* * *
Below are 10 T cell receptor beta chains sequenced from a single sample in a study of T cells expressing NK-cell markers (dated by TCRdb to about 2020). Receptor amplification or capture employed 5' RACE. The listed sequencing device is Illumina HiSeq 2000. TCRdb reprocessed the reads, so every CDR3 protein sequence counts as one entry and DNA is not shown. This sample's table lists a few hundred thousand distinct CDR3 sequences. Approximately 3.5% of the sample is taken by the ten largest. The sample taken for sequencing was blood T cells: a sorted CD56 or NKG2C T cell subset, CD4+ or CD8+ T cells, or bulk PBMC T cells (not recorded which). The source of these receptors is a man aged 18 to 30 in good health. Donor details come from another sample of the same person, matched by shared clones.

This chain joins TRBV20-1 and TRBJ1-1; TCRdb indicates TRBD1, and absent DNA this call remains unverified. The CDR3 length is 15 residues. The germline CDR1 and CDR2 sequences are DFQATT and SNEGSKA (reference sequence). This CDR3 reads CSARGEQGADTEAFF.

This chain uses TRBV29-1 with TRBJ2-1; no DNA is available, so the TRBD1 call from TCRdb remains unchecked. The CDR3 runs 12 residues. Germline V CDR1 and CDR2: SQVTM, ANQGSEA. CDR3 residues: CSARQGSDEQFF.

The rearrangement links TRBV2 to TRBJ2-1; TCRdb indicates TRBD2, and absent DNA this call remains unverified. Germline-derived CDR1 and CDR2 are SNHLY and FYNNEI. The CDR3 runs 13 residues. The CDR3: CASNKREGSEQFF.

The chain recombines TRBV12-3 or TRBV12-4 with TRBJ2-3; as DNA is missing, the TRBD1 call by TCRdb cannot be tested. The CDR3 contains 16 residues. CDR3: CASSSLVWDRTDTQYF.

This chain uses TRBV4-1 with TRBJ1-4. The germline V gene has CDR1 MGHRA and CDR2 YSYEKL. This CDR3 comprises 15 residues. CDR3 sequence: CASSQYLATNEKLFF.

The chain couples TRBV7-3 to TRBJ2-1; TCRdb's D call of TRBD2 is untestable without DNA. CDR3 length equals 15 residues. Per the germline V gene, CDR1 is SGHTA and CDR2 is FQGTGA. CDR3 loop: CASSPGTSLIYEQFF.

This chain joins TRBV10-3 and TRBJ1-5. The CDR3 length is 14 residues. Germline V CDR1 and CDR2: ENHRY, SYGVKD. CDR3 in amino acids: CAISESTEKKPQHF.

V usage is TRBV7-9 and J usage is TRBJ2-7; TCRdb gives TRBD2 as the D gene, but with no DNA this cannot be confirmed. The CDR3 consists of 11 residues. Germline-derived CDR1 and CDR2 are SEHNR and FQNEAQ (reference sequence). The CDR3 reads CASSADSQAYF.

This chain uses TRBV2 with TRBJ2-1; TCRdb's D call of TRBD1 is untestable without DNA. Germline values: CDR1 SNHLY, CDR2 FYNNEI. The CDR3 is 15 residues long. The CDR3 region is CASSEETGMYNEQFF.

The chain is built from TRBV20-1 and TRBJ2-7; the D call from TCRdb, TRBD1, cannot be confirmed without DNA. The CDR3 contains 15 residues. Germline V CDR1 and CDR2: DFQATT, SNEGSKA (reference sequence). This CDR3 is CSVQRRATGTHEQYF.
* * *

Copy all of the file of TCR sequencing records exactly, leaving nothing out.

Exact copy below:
Below are 10 T cell receptor beta chains sequenced from a single sample in a study of T cells expressing NK-cell markers (dated by TCRdb to about 2020). Receptor amplification or capture employed 5' RACE. The listed sequencing device is Illumina HiSeq 2000. TCRdb reprocessed the reads, so every CDR3 protein sequence counts as one entry and DNA is not shown. This sample's table lists a few hundred thousand distinct CDR3 sequences. Approximately 3.5% of the sample is taken by the ten largest. The sample taken for sequencing was blood T cells: a sorted CD56 or NKG2C T cell subset, CD4+ or CD8+ T cells, or bulk PBMC T cells (not recorded which). The source of these receptors is a man aged 18 to 30 in good health. Donor details come from another sample of the same person, matched by shared clones.

This chain joins TRBV20-1 and TRBJ1-1; TCRdb indicates TRBD1, and absent DNA this call remains unverified. The CDR3 length is 15 residues. The germline CDR1 and CDR2 sequences are DFQATT and SNEGSKA (reference sequence). This CDR3 reads CSARGEQGADTEAFF.

This chain uses TRBV29-1 with TRBJ2-1; no DNA is available, so the TRBD1 call from TCRdb remains unchecked. The CDR3 runs 12 residues. Germline V CDR1 and CDR2: SQVTM, ANQGSEA. CDR3 residues: CSARQGSDEQFF.

The rearrangement links TRBV2 to TRBJ2-1; TCRdb indicates TRBD2, and absent DNA this call remains unverified. Germline-derived CDR1 and CDR2 are SNHLY and FYNNEI. The CDR3 runs 13 residues. The CDR3: CASNKREGSEQFF.

The chain recombines TRBV12-3 or TRBV12-4 with TRBJ2-3; as DNA is missing, the TRBD1 call by TCRdb cannot be tested. The CDR3 contains 16 residues. CDR3: CASSSLVWDRTDTQYF.

This chain uses TRBV4-1 with TRBJ1-4. The germline V gene has CDR1 MGHRA and CDR2 YSYEKL. This CDR3 comprises 15 residues. CDR3 sequence: CASSQYLATNEKLFF.

The chain couples TRBV7-3 to TRBJ2-1; TCRdb's D call of TRBD2 is untestable without DNA. CDR3 length equals 15 residues. Per the germline V gene, CDR1 is SGHTA and CDR2 is FQGTGA. CDR3 loop: CASSPGTSLIYEQFF.

This chain joins TRBV10-3 and TRBJ1-5. The CDR3 length is 14 residues. Germline V CDR1 and CDR2: ENHRY, SYGVKD. CDR3 in amino acids: CAISESTEKKPQHF.

V usage is TRBV7-9 and J usage is TRBJ2-7; TCRdb gives TRBD2 as the D gene, but with no DNA this cannot be confirmed. The CDR3 consists of 11 residues. Germline-derived CDR1 and CDR2 are SEHNR and FQNEAQ (reference sequence). The CDR3 reads CASSADSQAYF.

This chain uses TRBV2 with TRBJ2-1; TCRdb's D call of TRBD1 is untestable without DNA. Germline values: CDR1 SNHLY, CDR2 FYNNEI. The CDR3 is 15 residues long. The CDR3 region is CASSEETGMYNEQFF.

The chain is built from TRBV20-1 and TRBJ2-7; the D call from TCRdb, TRBD1, cannot be confirmed without DNA. The CDR3 contains 15 residues. Germline V CDR1 and CDR2: DFQATT, SNEGSKA (reference sequence). This CDR3 is CSVQRRATGTHEQYF.